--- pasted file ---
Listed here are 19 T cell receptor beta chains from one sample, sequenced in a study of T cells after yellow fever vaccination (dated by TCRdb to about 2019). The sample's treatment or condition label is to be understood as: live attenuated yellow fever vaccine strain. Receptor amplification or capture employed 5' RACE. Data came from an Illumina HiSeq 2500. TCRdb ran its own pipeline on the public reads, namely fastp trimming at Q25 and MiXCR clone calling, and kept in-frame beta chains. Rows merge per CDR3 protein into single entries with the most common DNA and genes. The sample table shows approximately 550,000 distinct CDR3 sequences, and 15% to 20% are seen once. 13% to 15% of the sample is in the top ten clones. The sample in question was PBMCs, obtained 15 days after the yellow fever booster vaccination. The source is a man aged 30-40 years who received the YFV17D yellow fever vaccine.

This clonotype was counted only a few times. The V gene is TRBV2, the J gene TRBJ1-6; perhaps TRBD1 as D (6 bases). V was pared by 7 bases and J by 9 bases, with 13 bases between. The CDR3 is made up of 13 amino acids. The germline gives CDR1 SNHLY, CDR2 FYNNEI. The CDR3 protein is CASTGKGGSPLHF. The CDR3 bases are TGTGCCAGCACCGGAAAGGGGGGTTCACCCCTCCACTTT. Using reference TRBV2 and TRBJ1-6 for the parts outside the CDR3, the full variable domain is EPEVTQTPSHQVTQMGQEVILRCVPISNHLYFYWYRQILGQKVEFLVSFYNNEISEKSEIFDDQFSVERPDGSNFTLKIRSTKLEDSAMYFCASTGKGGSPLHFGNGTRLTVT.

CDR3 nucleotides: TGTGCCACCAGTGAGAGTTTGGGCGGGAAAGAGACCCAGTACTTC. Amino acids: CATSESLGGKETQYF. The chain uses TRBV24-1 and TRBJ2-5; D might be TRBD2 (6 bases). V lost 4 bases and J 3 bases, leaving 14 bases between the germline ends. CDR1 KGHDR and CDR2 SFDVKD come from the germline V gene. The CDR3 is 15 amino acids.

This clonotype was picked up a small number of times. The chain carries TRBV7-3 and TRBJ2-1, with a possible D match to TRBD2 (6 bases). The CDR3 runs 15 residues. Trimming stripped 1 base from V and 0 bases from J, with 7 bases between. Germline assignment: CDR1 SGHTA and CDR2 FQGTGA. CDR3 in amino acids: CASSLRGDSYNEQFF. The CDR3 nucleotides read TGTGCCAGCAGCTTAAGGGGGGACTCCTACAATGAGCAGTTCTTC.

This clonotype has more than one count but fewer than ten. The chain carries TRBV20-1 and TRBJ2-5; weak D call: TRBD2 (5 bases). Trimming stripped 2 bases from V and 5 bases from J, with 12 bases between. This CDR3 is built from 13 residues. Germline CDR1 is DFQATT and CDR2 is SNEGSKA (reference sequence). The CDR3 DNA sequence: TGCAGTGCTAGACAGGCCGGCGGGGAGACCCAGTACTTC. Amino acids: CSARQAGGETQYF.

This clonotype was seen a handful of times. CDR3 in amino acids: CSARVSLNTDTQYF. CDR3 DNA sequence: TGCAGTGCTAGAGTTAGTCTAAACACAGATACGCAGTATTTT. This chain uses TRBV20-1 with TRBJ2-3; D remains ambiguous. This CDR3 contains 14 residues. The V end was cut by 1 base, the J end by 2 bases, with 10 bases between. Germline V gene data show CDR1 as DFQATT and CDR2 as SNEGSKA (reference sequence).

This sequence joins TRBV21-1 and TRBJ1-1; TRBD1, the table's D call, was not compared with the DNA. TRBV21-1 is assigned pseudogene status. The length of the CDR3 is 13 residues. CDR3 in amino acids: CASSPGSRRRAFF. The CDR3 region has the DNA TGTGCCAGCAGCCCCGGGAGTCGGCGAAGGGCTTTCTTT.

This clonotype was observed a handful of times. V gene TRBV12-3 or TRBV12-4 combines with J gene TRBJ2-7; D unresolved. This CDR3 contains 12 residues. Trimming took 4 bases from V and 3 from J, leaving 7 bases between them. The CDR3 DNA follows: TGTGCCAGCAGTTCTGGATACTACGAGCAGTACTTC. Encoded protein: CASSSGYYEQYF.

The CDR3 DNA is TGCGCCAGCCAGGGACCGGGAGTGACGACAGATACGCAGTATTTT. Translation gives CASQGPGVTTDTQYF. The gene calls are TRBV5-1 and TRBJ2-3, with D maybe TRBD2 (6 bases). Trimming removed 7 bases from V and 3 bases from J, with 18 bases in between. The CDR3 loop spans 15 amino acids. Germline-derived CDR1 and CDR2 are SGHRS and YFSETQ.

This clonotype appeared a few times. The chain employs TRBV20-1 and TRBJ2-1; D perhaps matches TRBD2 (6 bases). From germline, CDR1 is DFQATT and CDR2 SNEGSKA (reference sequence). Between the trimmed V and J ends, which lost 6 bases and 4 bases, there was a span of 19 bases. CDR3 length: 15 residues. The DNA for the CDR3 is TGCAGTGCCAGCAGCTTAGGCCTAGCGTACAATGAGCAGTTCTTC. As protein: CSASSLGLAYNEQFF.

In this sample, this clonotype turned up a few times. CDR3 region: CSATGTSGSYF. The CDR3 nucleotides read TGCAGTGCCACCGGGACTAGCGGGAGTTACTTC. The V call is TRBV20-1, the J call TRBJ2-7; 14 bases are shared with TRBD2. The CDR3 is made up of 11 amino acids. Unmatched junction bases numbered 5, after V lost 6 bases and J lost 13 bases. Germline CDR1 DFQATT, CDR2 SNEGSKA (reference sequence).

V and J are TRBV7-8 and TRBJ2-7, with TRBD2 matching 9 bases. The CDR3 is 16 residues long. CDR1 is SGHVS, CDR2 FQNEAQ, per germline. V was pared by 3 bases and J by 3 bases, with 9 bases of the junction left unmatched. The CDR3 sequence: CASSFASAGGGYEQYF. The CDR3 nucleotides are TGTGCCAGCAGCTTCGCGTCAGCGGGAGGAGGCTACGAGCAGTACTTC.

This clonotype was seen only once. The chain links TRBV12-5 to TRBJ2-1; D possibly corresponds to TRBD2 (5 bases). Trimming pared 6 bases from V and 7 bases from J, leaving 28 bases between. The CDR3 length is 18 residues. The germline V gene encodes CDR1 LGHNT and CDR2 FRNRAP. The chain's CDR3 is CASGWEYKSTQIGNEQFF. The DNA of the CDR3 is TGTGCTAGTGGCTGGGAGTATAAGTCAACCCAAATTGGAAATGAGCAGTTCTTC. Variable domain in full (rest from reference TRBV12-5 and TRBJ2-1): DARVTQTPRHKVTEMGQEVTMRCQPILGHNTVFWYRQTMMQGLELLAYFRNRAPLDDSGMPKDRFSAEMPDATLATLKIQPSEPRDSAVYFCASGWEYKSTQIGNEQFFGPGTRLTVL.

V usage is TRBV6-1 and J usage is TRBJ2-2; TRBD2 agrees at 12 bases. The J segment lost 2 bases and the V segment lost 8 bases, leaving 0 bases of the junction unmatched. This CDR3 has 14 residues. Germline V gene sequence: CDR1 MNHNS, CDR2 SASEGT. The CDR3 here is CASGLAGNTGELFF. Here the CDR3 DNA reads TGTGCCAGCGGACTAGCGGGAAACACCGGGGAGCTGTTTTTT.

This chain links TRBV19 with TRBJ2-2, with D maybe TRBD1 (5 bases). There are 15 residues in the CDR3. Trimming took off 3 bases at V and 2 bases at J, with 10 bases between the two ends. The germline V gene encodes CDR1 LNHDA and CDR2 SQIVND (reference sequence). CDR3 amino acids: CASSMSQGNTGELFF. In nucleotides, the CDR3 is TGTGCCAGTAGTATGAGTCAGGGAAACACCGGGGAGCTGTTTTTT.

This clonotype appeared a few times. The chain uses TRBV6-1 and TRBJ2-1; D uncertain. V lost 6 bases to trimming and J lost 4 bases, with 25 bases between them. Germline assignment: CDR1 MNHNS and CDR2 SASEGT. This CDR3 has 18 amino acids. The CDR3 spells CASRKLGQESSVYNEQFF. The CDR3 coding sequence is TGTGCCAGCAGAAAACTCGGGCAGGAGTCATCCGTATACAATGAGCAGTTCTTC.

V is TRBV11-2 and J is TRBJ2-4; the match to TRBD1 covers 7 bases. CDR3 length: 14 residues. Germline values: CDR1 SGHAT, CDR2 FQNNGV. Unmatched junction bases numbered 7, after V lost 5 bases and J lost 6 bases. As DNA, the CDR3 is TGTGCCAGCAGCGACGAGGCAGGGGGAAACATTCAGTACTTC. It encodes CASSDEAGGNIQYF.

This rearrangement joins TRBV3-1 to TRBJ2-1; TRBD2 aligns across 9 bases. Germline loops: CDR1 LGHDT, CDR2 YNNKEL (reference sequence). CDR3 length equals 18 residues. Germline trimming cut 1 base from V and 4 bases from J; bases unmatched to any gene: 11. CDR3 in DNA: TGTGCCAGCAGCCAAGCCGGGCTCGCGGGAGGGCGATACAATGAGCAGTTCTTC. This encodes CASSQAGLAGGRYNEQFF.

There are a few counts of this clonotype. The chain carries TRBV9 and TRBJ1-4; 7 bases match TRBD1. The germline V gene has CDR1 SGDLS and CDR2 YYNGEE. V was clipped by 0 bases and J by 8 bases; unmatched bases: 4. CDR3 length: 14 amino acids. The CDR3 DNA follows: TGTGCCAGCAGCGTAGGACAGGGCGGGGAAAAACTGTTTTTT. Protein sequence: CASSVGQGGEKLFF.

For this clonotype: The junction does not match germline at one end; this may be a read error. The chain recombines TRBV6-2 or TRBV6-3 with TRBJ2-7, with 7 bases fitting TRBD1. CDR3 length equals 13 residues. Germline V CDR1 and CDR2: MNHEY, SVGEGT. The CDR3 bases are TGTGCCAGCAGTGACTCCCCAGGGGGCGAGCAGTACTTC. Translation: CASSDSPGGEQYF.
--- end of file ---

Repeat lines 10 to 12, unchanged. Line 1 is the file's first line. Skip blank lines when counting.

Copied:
This clonotype appeared a few times. The chain employs TRBV20-1 and TRBJ2-1; D perhaps matches TRBD2 (6 bases). From germline, CDR1 is DFQATT and CDR2 SNEGSKA (reference sequence). Between the trimmed V and J ends, which lost 6 bases and 4 bases, there was a span of 19 bases. CDR3 length: 15 residues. The DNA for the CDR3 is TGCAGTGCCAGCAGCTTAGGCCTAGCGTACAATGAGCAGTTCTTC. As protein: CSASSLGLAYNEQFF.

In this sample, this clonotype turned up a few times. CDR3 region: CSATGTSGSYF. The CDR3 nucleotides read TGCAGTGCCACCGGGACTAGCGGGAGTTACTTC. The V call is TRBV20-1, the J call TRBJ2-7; 14 bases are shared with TRBD2. The CDR3 is made up of 11 amino acids. Unmatched junction bases numbered 5, after V lost 6 bases and J lost 13 bases. Germline CDR1 DFQATT, CDR2 SNEGSKA (reference sequence).

V and J are TRBV7-8 and TRBJ2-7, with TRBD2 matching 9 bases. The CDR3 is 16 residues long. CDR1 is SGHVS, CDR2 FQNEAQ, per germline. V was pared by 3 bases and J by 3 bases, with 9 bases of the junction left unmatched. The CDR3 sequence: CASSFASAGGGYEQYF. The CDR3 nucleotides are TGTGCCAGCAGCTTCGCGTCAGCGGGAGGAGGCTACGAGCAGTACTTC.